• Admit all prosthetic valves (too much M&M)
    • IVDA + fever + no source = admit till neg BCx (unrealiable to follow-up)
  3. Consultations:
    • CV surgery: see indications
    • ID: high likelihood or + echo
    • Neuro: neuro embolic
  4. Antibiotics
    • See table below
    • Target S aureus, Strep, Enterococci, GNR = HACEK (ceftriaxone). AG have a synergistic effects with ß-lactams and Vanc. Treat for 4–6w until cultures are negative.
  5. Surgery
    • Indications
      • vegetation > 10 mm
      • severe valvular insufficiency
      • intracardiac abscess
      • pseudoaneurysm
      • valvular perforation or dehiscence
      • decompensated heart failure
    • usually valve replacement, but occ mitral and tricuspid debridement is possible
  6. Stroke
    • No tPA (S aureus becomes ICH)
Category Abx Europe
Native valve Vanc 15mg/kg q8h + Ceftriaxone 2g qD Unasyn and Gent
Prosthetic valve <12m Vanc + Gent 1 mg/kg q8h Vanc, Gent, Rifampin 600 mg q12h PO
Prosthetic valve >12m Vanc + Gent Unasyn + Gent

Prognosis

  1. Initial TEE for Dx and baseline
    • Subsequent if pt gets CHF, block or worse Sx
  2. Increased risk of recurrence (1–3% per patient-year)
    • Repeat TTE and inflam markers @ 1m, 3m, 6m, 12m
    • Good dental hygiene
    • Educate on CHF

Prevention

The goal is to minimize chances of bacteremia. Good oral hygiene and dental care, strict sterile technique in procedures, limit central lines.

UK in 2008 said no Abx needed prior to procedures and there’s been no increase in IE. Except for:

  • Dental procedures that manipulate the gums or perforate oral mucosa (Amox 2g PO or amp 2g IV/IM or keflex 2g PO or clinda 600 mg IM/IV)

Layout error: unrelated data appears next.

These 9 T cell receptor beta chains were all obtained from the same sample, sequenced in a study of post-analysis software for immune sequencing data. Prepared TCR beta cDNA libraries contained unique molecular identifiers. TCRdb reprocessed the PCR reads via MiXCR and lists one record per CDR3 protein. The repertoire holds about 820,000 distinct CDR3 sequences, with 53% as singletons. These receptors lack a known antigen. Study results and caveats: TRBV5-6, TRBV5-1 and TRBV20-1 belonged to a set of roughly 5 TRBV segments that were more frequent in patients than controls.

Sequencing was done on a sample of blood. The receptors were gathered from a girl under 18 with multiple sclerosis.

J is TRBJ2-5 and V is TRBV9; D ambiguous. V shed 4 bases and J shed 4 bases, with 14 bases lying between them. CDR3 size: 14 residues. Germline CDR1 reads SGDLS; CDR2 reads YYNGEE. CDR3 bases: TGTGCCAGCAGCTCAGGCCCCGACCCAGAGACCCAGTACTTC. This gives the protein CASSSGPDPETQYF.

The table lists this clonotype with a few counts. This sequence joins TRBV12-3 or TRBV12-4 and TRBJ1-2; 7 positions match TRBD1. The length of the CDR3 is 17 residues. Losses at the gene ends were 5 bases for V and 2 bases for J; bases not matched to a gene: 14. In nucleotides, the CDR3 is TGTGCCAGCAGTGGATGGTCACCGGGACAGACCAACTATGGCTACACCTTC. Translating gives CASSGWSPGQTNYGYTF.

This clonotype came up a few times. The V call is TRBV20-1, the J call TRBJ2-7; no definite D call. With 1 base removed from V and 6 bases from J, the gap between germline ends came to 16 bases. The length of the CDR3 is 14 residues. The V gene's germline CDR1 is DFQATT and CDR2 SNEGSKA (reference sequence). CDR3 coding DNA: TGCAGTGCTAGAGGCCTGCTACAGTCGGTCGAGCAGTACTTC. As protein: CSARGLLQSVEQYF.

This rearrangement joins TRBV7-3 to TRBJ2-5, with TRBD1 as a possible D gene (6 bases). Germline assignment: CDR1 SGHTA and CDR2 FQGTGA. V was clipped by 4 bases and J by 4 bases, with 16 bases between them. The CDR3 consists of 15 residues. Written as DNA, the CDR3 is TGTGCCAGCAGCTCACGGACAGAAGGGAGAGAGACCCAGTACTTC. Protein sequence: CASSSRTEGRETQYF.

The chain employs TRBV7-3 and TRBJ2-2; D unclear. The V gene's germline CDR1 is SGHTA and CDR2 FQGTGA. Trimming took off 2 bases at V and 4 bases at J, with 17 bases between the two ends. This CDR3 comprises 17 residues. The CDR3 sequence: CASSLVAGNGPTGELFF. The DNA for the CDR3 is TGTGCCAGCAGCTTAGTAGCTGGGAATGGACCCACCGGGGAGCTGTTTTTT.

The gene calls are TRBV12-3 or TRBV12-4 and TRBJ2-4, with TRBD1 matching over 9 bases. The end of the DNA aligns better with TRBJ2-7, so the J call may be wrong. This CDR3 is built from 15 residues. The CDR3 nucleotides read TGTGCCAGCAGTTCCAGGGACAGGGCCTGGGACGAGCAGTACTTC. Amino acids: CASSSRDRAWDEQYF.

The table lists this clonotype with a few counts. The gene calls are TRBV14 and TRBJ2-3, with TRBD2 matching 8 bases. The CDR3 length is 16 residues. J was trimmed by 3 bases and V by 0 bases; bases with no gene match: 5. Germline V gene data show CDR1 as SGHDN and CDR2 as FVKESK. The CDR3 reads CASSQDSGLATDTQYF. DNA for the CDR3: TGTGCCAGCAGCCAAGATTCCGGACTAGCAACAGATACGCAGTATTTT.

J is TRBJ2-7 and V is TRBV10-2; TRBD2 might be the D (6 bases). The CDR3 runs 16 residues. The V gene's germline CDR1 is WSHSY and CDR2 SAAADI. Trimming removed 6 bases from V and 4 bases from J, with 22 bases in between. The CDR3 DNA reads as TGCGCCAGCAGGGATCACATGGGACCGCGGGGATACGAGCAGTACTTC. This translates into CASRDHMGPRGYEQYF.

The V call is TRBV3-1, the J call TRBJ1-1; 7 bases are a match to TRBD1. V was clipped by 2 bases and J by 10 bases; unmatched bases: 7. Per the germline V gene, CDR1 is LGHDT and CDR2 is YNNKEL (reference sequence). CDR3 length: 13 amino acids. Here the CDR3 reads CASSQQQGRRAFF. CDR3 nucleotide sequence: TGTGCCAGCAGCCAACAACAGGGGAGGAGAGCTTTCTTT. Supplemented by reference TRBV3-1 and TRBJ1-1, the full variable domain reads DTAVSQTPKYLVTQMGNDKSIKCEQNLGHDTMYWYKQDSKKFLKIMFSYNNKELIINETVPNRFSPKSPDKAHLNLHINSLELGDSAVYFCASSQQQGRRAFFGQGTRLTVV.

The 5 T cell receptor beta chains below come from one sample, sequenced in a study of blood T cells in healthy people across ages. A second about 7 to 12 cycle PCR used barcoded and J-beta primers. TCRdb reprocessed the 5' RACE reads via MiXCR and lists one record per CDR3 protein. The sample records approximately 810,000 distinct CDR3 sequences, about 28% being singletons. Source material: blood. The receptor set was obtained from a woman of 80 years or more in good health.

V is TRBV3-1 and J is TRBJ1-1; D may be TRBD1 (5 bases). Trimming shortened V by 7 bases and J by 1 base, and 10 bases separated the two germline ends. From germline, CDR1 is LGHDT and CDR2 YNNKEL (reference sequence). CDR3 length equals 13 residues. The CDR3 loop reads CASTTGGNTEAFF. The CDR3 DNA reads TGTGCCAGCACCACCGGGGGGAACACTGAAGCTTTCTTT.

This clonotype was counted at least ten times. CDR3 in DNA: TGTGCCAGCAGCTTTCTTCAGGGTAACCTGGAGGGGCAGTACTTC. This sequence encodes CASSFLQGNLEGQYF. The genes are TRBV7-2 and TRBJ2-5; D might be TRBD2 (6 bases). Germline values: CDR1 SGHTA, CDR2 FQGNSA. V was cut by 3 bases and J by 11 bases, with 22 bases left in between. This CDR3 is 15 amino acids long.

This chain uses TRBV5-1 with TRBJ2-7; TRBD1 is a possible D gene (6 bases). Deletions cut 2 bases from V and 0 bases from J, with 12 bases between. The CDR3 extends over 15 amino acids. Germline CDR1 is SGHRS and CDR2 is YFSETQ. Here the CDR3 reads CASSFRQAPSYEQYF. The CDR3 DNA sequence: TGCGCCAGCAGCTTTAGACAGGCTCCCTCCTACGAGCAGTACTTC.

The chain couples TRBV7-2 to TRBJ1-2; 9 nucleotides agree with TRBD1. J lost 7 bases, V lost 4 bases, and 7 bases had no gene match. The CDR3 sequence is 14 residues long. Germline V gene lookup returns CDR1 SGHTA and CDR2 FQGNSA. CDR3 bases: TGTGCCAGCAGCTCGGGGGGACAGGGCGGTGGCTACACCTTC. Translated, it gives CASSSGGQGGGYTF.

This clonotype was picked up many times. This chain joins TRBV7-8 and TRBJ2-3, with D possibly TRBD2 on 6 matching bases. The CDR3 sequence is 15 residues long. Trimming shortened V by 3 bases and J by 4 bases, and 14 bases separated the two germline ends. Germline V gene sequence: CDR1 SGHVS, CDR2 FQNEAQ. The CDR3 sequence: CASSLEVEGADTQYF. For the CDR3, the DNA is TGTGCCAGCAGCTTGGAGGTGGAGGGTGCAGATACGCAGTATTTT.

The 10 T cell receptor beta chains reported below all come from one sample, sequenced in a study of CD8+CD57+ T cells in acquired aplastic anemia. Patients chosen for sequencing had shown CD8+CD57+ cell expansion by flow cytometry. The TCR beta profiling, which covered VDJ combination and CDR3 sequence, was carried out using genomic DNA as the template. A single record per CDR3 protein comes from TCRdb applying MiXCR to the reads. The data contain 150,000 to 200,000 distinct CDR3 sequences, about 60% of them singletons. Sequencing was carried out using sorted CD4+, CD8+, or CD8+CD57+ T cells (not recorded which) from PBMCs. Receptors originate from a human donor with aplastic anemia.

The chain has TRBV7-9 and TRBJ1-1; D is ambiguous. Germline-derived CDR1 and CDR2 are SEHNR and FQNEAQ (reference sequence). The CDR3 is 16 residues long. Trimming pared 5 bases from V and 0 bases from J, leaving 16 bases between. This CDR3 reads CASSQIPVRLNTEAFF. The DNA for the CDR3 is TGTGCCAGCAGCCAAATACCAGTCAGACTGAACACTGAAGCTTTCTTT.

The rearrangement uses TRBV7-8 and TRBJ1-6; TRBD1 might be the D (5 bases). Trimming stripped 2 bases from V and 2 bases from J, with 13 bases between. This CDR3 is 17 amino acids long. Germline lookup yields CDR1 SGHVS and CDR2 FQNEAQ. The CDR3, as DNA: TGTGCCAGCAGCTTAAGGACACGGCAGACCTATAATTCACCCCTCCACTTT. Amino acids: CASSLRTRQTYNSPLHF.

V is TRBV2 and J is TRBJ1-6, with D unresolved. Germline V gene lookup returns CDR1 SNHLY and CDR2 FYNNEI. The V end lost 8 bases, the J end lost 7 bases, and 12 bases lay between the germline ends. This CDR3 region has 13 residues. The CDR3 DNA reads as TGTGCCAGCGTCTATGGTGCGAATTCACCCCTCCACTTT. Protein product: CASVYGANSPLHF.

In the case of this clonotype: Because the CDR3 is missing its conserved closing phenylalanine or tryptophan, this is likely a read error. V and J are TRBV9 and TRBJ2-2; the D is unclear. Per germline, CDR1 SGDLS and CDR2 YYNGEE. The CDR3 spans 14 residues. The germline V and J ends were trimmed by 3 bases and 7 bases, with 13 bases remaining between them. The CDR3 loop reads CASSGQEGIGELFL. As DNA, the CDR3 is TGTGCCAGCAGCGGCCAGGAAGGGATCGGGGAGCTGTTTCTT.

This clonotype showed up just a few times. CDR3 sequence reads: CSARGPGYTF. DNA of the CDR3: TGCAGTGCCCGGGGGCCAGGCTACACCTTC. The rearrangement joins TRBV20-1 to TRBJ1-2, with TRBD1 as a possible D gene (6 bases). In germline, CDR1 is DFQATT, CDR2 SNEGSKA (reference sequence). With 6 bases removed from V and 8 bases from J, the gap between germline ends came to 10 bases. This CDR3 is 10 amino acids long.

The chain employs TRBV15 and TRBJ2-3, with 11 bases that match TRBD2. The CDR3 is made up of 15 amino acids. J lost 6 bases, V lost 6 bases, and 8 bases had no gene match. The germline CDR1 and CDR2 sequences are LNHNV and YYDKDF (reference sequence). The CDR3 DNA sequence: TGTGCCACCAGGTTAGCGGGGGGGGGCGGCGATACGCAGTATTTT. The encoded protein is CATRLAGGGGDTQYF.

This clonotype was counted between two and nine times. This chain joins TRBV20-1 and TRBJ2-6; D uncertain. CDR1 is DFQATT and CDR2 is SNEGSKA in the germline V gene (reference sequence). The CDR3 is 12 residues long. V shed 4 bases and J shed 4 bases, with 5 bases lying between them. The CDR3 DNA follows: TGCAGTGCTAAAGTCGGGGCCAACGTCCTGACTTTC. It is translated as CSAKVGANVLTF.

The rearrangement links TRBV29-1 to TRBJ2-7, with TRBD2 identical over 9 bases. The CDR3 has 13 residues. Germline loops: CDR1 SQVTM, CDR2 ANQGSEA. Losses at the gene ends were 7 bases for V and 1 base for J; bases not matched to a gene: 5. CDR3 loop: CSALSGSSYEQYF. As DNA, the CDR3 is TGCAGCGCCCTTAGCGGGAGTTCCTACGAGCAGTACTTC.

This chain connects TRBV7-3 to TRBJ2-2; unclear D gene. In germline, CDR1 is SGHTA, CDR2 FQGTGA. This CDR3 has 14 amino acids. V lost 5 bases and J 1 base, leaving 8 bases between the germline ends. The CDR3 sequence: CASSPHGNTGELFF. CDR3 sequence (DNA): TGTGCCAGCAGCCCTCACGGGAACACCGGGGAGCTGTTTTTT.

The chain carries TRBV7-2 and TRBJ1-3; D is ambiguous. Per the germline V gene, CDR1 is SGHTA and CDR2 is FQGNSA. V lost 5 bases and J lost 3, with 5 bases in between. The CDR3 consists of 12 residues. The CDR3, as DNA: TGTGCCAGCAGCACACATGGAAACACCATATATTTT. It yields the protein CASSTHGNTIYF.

• I&D – jury is out.

Macros

INFECTIVE ENDOCARDITIS

This patient has the following risk factors for infective endocarditis:

- Fever + Risk factors:

- ***Cardiac risk factors: Prior IE, prosthetic valve or device, valvular or congenital HD

- ***Non-cardiac risk factors: IVDA, immunosuppression, indwelling catheter, chronic hemodialysis

- ***Sepsis w/o origin

- ***New cardiac murmur (listen in a quiet room)

Consultation: cardiothoracic surgery

- ***vegetation > 10 mm

- ***severe valvular insufficiency

- ***intracardiac abscess

- ***pseudoaneurysm

- ***valvular perforation or dehiscence

- ***decompensated heart failure

Consultation: Infectious Disease

- ***high likelihood

- ***positive TTE

Category Abx Europe
Native valve Vanc 15mg/kg q8h + Ceftriaxone 2g qD Unasyn and Gent
Prosthetic valve <12m Vanc + Gent 1 mg/kg q8h Vanc, Gent, Rifampin 600 mg q12h PO
Prosthetic valve >12m Vanc + Gent Unasyn + Gent

Reference